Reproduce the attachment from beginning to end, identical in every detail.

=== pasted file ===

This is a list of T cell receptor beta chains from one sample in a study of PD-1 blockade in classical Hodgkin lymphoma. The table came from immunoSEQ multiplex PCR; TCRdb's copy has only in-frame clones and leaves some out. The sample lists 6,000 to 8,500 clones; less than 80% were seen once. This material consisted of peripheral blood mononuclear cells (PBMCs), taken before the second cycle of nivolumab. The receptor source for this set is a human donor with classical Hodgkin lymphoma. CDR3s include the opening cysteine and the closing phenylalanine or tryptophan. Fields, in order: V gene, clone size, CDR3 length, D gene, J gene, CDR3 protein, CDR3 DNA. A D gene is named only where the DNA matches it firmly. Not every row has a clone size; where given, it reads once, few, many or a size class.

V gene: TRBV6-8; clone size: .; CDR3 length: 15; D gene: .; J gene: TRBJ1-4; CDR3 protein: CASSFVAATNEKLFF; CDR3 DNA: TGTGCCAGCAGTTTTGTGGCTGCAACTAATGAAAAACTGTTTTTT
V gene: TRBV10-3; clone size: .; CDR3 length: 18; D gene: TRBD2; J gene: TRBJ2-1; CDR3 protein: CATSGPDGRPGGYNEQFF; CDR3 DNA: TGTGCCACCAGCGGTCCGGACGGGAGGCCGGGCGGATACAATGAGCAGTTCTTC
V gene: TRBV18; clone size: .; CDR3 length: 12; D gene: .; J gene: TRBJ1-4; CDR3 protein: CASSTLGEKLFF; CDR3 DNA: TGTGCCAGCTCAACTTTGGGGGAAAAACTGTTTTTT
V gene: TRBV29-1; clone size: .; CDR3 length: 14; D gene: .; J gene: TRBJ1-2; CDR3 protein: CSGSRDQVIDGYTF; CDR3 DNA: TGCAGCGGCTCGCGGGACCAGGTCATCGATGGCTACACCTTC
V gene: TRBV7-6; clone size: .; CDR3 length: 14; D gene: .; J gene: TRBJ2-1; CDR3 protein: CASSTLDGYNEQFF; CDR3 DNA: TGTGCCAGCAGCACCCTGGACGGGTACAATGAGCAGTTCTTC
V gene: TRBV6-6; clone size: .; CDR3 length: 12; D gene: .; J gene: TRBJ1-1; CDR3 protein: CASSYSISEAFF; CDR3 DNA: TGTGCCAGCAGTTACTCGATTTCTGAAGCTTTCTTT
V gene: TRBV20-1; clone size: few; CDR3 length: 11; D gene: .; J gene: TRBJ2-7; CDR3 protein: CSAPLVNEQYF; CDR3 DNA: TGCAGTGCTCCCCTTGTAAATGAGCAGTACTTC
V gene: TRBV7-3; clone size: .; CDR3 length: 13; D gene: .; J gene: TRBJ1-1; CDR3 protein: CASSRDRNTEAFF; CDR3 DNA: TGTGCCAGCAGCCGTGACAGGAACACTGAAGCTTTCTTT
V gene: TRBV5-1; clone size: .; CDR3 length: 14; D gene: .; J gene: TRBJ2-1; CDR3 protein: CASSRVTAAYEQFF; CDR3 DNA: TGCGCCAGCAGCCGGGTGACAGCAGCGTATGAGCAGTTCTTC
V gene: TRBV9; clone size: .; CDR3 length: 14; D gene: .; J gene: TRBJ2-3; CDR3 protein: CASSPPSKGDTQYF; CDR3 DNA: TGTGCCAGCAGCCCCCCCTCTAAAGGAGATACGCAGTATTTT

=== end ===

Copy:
This is a list of T cell receptor beta chains from one sample in a study of PD-1 blockade in classical Hodgkin lymphoma. The table came from immunoSEQ multiplex PCR; TCRdb's copy has only in-frame clones and leaves some out. The sample lists 6,000 to 8,500 clones; less than 80% were seen once. This material consisted of peripheral blood mononuclear cells (PBMCs), taken before the second cycle of nivolumab. The receptor source for this set is a human donor with classical Hodgkin lymphoma. CDR3s include the opening cysteine and the closing phenylalanine or tryptophan. Fields, in order: V gene, clone size, CDR3 length, D gene, J gene, CDR3 protein, CDR3 DNA. A D gene is named only where the DNA matches it firmly. Not every row has a clone size; where given, it reads once, few, many or a size class.

V gene: TRBV6-8; clone size: .; CDR3 length: 15; D gene: .; J gene: TRBJ1-4; CDR3 protein: CASSFVAATNEKLFF; CDR3 DNA: TGTGCCAGCAGTTTTGTGGCTGCAACTAATGAAAAACTGTTTTTT
V gene: TRBV10-3; clone size: .; CDR3 length: 18; D gene: TRBD2; J gene: TRBJ2-1; CDR3 protein: CATSGPDGRPGGYNEQFF; CDR3 DNA: TGTGCCACCAGCGGTCCGGACGGGAGGCCGGGCGGATACAATGAGCAGTTCTTC
V gene: TRBV18; clone size: .; CDR3 length: 12; D gene: .; J gene: TRBJ1-4; CDR3 protein: CASSTLGEKLFF; CDR3 DNA: TGTGCCAGCTCAACTTTGGGGGAAAAACTGTTTTTT
V gene: TRBV29-1; clone size: .; CDR3 length: 14; D gene: .; J gene: TRBJ1-2; CDR3 protein: CSGSRDQVIDGYTF; CDR3 DNA: TGCAGCGGCTCGCGGGACCAGGTCATCGATGGCTACACCTTC
V gene: TRBV7-6; clone size: .; CDR3 length: 14; D gene: .; J gene: TRBJ2-1; CDR3 protein: CASSTLDGYNEQFF; CDR3 DNA: TGTGCCAGCAGCACCCTGGACGGGTACAATGAGCAGTTCTTC
V gene: TRBV6-6; clone size: .; CDR3 length: 12; D gene: .; J gene: TRBJ1-1; CDR3 protein: CASSYSISEAFF; CDR3 DNA: TGTGCCAGCAGTTACTCGATTTCTGAAGCTTTCTTT
V gene: TRBV20-1; clone size: few; CDR3 length: 11; D gene: .; J gene: TRBJ2-7; CDR3 protein: CSAPLVNEQYF; CDR3 DNA: TGCAGTGCTCCCCTTGTAAATGAGCAGTACTTC
V gene: TRBV7-3; clone size: .; CDR3 length: 13; D gene: .; J gene: TRBJ1-1; CDR3 protein: CASSRDRNTEAFF; CDR3 DNA: TGTGCCAGCAGCCGTGACAGGAACACTGAAGCTTTCTTT
V gene: TRBV5-1; clone size: .; CDR3 length: 14; D gene: .; J gene: TRBJ2-1; CDR3 protein: CASSRVTAAYEQFF; CDR3 DNA: TGCGCCAGCAGCCGGGTGACAGCAGCGTATGAGCAGTTCTTC
V gene: TRBV9; clone size: .; CDR3 length: 14; D gene: .; J gene: TRBJ2-3; CDR3 protein: CASSPPSKGDTQYF; CDR3 DNA: TGTGCCAGCAGCCCCCCCTCTAAAGGAGATACGCAGTATTTT